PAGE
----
JOHNNIE Beattie has enjoyed a particularly good few weeks.
He proposed to long-time girlfriend Jen on Christmas Day in their new home in the south of France and she accepted, and continuing the feeling that new promise was in the air he received a call last week from Scotland team manager Gavin Scott informing him of his selection for the Scotland Six Nations training squad, and welcoming him back into the fold.
The 27-year-old is not counting any chickens yet. He is fairly confident that Jen will be there when they get around to tying the knot in Scotland in the summer, but remains reluctant to become too excited about the prospect of pulling on the Scotland jersey again until he sees his name on a team-sheet.
It is only 18 months since Beattie was last involved in a Scotland camp, the last of his 16 caps to date coming in the World Cup warm-up against Ireland, before he was left behind. His life has changed considerably since then. A final season of slog at Glasgow, success for his club on the field contrasting with his frustration at being left off it, watching from the stands.
So, he upped sticks and left the country. Montpellier offered him a route out of Glasgow and disillusionment, and it could not have come at a better time. After eight years with his home city club, Beattie’s popularity with coach Sean Lineen had waned, and the coach was looking at younger and foreign recruits. Had he stayed he might have enjoyed the switch to new coach Gregor Townsend, but it was time for Beattie to move out of the relative comfort zone and challenge himself again.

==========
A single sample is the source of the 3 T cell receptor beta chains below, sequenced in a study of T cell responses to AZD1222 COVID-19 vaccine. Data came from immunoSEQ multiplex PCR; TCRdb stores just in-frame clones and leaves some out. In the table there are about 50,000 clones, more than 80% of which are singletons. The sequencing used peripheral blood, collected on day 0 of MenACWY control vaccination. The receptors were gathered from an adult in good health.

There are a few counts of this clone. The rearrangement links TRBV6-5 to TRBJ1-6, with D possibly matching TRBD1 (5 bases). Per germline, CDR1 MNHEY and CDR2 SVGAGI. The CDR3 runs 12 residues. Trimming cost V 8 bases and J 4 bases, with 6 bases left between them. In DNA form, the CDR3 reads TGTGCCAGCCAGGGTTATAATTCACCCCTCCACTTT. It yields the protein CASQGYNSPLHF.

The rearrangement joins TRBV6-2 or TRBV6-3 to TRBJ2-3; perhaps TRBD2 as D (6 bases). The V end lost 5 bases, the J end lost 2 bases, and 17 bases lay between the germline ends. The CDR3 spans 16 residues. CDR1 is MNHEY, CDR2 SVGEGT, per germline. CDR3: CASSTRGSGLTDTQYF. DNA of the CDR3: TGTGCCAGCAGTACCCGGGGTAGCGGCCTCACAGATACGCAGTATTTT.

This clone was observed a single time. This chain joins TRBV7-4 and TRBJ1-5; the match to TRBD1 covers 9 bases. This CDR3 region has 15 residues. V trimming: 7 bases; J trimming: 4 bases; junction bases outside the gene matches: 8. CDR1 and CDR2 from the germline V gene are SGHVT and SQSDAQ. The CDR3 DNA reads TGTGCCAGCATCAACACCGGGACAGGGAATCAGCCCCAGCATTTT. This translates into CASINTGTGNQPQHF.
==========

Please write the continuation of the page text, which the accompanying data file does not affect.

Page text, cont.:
He joined a club with a welter of internationalists in his position, notably skipper Fulgence Ouedraogo, local favourite Alexandre Bias, Georgian star Mamuke Gorgodze, Remy Martin, a French cap, and Kiwi Alex Tolou. No sooner had he started his French classes, and enjoyed his first game for the club, when a torn quadriceps muscle ruled him out of action for five weeks. Not quite the impact he was hoping for.
But since returning to fitness in mid-October he has started every game and become a new Montpellier hero, among the male and female fans. Jen was not daft to agree to a ring now.
The fact that he is not only back in the Scotland squad, but also in coach Scott Johnson’s thinking for the Calcutta Cup, caps a story of rejuvenation that will delight many Scottish rugby supporters.
So, how has it occurred?
“It has just been an opportunity to play,” he says, perfecting the Gallic shrug. “I haven’t missed one game since I have been fit and played 80 minutes every week for the last eight or nine games and we’re winning mostly, so the confidence rises and the performances follow.”
There was a concern at Glasgow that Beattie had become stale, suggestions behind-the-scenes that he lacked the work ethic of others coming through, or did not have the game any more to be a convincing No 8.
But, as we discuss what is different about French rugby and what his days are like, another thread to his improvement emerges: simplicity. “People watch French rugby and think it’s all flair but actually it’s very structured, at least at Montpellier,” he explains. “But the structure facilitates flair play, if that make sense.
“It looks like the passes are off the cuff, but actually it’s the structure that we play that ensures the players are there to take the passes, and so players go for them knowing that their team-mates will be there because they have done it time and again in training.